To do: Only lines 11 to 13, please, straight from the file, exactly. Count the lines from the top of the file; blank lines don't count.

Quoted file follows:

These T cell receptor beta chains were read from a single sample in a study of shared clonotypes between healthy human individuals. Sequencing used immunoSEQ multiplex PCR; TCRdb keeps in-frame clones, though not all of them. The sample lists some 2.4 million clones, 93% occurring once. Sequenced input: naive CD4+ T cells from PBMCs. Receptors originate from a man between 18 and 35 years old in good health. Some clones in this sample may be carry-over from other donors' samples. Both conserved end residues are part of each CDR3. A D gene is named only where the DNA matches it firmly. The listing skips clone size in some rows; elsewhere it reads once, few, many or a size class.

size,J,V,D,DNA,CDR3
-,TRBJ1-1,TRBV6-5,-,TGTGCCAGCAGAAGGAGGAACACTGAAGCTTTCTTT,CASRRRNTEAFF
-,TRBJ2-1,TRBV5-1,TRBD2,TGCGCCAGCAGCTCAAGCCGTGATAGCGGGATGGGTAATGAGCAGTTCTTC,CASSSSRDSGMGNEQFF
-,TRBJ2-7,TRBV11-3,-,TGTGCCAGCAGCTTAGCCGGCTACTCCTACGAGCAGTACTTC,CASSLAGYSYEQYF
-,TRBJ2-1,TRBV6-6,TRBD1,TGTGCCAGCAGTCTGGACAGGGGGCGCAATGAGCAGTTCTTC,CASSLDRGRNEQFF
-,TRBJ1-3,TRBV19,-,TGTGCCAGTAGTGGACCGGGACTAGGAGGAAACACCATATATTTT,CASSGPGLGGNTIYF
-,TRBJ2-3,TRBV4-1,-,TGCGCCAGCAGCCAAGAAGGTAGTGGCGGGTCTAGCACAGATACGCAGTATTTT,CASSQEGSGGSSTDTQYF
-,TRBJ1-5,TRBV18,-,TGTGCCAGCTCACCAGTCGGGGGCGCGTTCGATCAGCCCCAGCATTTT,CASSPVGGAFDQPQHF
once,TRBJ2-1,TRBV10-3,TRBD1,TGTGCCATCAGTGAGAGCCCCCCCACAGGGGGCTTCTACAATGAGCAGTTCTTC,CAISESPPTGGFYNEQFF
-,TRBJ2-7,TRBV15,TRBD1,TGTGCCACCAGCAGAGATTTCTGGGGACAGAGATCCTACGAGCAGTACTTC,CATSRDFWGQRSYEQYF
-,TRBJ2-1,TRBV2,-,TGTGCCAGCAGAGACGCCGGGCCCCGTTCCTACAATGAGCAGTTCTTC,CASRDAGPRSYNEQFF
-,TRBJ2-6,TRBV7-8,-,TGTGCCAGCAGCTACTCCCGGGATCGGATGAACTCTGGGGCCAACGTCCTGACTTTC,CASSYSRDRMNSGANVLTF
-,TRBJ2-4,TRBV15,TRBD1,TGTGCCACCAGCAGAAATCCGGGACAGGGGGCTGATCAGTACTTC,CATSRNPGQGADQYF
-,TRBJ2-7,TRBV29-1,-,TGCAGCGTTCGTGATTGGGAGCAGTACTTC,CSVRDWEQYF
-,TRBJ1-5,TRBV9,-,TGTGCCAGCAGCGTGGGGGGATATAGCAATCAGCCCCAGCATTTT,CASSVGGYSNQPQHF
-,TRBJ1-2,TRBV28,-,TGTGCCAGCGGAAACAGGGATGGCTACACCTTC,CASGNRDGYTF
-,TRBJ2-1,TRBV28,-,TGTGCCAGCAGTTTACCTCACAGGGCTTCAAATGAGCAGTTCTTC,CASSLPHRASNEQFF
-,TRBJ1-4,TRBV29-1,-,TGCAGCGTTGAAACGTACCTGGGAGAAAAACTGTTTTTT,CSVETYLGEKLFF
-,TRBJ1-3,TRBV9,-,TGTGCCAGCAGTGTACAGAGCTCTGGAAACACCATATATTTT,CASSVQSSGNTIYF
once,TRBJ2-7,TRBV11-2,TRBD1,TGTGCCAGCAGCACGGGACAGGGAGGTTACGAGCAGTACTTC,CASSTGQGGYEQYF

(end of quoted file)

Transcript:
-,TRBJ2-7,TRBV15,TRBD1,TGTGCCACCAGCAGAGATTTCTGGGGACAGAGATCCTACGAGCAGTACTTC,CATSRDFWGQRSYEQYF
-,TRBJ2-1,TRBV2,-,TGTGCCAGCAGAGACGCCGGGCCCCGTTCCTACAATGAGCAGTTCTTC,CASRDAGPRSYNEQFF
-,TRBJ2-6,TRBV7-8,-,TGTGCCAGCAGCTACTCCCGGGATCGGATGAACTCTGGGGCCAACGTCCTGACTTTC,CASSYSRDRMNSGANVLTF